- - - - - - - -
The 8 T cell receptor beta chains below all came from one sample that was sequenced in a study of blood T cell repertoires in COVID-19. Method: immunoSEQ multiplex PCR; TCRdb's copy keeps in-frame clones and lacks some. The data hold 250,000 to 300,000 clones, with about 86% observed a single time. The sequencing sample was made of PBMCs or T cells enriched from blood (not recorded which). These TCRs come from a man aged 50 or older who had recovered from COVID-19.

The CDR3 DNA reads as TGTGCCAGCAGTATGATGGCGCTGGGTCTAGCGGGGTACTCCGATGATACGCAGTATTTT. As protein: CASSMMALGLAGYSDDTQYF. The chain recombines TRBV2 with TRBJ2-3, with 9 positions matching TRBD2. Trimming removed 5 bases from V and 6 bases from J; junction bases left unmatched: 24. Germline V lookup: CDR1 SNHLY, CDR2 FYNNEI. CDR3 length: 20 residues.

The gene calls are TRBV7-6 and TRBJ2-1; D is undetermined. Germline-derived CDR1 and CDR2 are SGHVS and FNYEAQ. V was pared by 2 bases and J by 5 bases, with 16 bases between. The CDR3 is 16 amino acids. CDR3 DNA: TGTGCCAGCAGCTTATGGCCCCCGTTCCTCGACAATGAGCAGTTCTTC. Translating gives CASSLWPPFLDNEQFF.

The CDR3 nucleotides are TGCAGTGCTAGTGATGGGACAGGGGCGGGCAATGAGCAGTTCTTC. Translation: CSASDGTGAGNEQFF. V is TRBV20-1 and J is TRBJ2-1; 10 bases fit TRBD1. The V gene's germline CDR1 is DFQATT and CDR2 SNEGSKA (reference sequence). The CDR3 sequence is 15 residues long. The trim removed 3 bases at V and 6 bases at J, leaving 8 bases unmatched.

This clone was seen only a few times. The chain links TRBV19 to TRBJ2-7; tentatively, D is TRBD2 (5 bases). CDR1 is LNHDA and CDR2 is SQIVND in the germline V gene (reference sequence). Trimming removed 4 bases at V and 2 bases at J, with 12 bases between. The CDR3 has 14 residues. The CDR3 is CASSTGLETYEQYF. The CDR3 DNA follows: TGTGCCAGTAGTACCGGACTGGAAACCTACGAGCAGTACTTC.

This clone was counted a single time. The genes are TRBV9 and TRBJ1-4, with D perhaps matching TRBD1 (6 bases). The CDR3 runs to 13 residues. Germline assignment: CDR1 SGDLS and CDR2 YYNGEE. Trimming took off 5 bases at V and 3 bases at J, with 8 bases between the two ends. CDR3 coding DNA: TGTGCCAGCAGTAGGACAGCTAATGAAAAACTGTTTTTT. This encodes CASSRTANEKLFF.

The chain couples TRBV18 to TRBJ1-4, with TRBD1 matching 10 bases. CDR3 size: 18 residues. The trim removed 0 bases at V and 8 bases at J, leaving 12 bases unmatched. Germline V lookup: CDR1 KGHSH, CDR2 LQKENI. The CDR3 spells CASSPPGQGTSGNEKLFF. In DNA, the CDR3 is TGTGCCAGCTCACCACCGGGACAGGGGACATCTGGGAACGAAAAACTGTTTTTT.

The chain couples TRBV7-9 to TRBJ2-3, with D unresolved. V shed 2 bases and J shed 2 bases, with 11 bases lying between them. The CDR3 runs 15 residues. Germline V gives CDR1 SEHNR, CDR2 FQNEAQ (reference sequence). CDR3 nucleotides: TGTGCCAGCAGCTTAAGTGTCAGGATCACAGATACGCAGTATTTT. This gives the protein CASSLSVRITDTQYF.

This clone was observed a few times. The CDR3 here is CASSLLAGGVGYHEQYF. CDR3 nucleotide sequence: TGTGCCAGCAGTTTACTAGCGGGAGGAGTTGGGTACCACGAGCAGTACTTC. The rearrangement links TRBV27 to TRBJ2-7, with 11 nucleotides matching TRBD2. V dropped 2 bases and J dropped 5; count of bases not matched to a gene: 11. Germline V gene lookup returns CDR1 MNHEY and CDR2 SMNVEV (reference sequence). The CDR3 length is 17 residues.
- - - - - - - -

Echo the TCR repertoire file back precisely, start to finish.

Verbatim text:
The 8 T cell receptor beta chains below all came from one sample that was sequenced in a study of blood T cell repertoires in COVID-19. Method: immunoSEQ multiplex PCR; TCRdb's copy keeps in-frame clones and lacks some. The data hold 250,000 to 300,000 clones, with about 86% observed a single time. The sequencing sample was made of PBMCs or T cells enriched from blood (not recorded which). These TCRs come from a man aged 50 or older who had recovered from COVID-19.

The CDR3 DNA reads as TGTGCCAGCAGTATGATGGCGCTGGGTCTAGCGGGGTACTCCGATGATACGCAGTATTTT. As protein: CASSMMALGLAGYSDDTQYF. The chain recombines TRBV2 with TRBJ2-3, with 9 positions matching TRBD2. Trimming removed 5 bases from V and 6 bases from J; junction bases left unmatched: 24. Germline V lookup: CDR1 SNHLY, CDR2 FYNNEI. CDR3 length: 20 residues.

The gene calls are TRBV7-6 and TRBJ2-1; D is undetermined. Germline-derived CDR1 and CDR2 are SGHVS and FNYEAQ. V was pared by 2 bases and J by 5 bases, with 16 bases between. The CDR3 is 16 amino acids. CDR3 DNA: TGTGCCAGCAGCTTATGGCCCCCGTTCCTCGACAATGAGCAGTTCTTC. Translating gives CASSLWPPFLDNEQFF.

The CDR3 nucleotides are TGCAGTGCTAGTGATGGGACAGGGGCGGGCAATGAGCAGTTCTTC. Translation: CSASDGTGAGNEQFF. V is TRBV20-1 and J is TRBJ2-1; 10 bases fit TRBD1. The V gene's germline CDR1 is DFQATT and CDR2 SNEGSKA (reference sequence). The CDR3 sequence is 15 residues long. The trim removed 3 bases at V and 6 bases at J, leaving 8 bases unmatched.

This clone was seen only a few times. The chain links TRBV19 to TRBJ2-7; tentatively, D is TRBD2 (5 bases). CDR1 is LNHDA and CDR2 is SQIVND in the germline V gene (reference sequence). Trimming removed 4 bases at V and 2 bases at J, with 12 bases between. The CDR3 has 14 residues. The CDR3 is CASSTGLETYEQYF. The CDR3 DNA follows: TGTGCCAGTAGTACCGGACTGGAAACCTACGAGCAGTACTTC.

This clone was counted a single time. The genes are TRBV9 and TRBJ1-4, with D perhaps matching TRBD1 (6 bases). The CDR3 runs to 13 residues. Germline assignment: CDR1 SGDLS and CDR2 YYNGEE. Trimming took off 5 bases at V and 3 bases at J, with 8 bases between the two ends. CDR3 coding DNA: TGTGCCAGCAGTAGGACAGCTAATGAAAAACTGTTTTTT. This encodes CASSRTANEKLFF.

The chain couples TRBV18 to TRBJ1-4, with TRBD1 matching 10 bases. CDR3 size: 18 residues. The trim removed 0 bases at V and 8 bases at J, leaving 12 bases unmatched. Germline V lookup: CDR1 KGHSH, CDR2 LQKENI. The CDR3 spells CASSPPGQGTSGNEKLFF. In DNA, the CDR3 is TGTGCCAGCTCACCACCGGGACAGGGGACATCTGGGAACGAAAAACTGTTTTTT.

The chain couples TRBV7-9 to TRBJ2-3, with D unresolved. V shed 2 bases and J shed 2 bases, with 11 bases lying between them. The CDR3 runs 15 residues. Germline V gives CDR1 SEHNR, CDR2 FQNEAQ (reference sequence). CDR3 nucleotides: TGTGCCAGCAGCTTAAGTGTCAGGATCACAGATACGCAGTATTTT. This gives the protein CASSLSVRITDTQYF.

This clone was observed a few times. The CDR3 here is CASSLLAGGVGYHEQYF. CDR3 nucleotide sequence: TGTGCCAGCAGTTTACTAGCGGGAGGAGTTGGGTACCACGAGCAGTACTTC. The rearrangement links TRBV27 to TRBJ2-7, with 11 nucleotides matching TRBD2. V dropped 2 bases and J dropped 5; count of bases not matched to a gene: 11. Germline V gene lookup returns CDR1 MNHEY and CDR2 SMNVEV (reference sequence). The CDR3 length is 17 residues.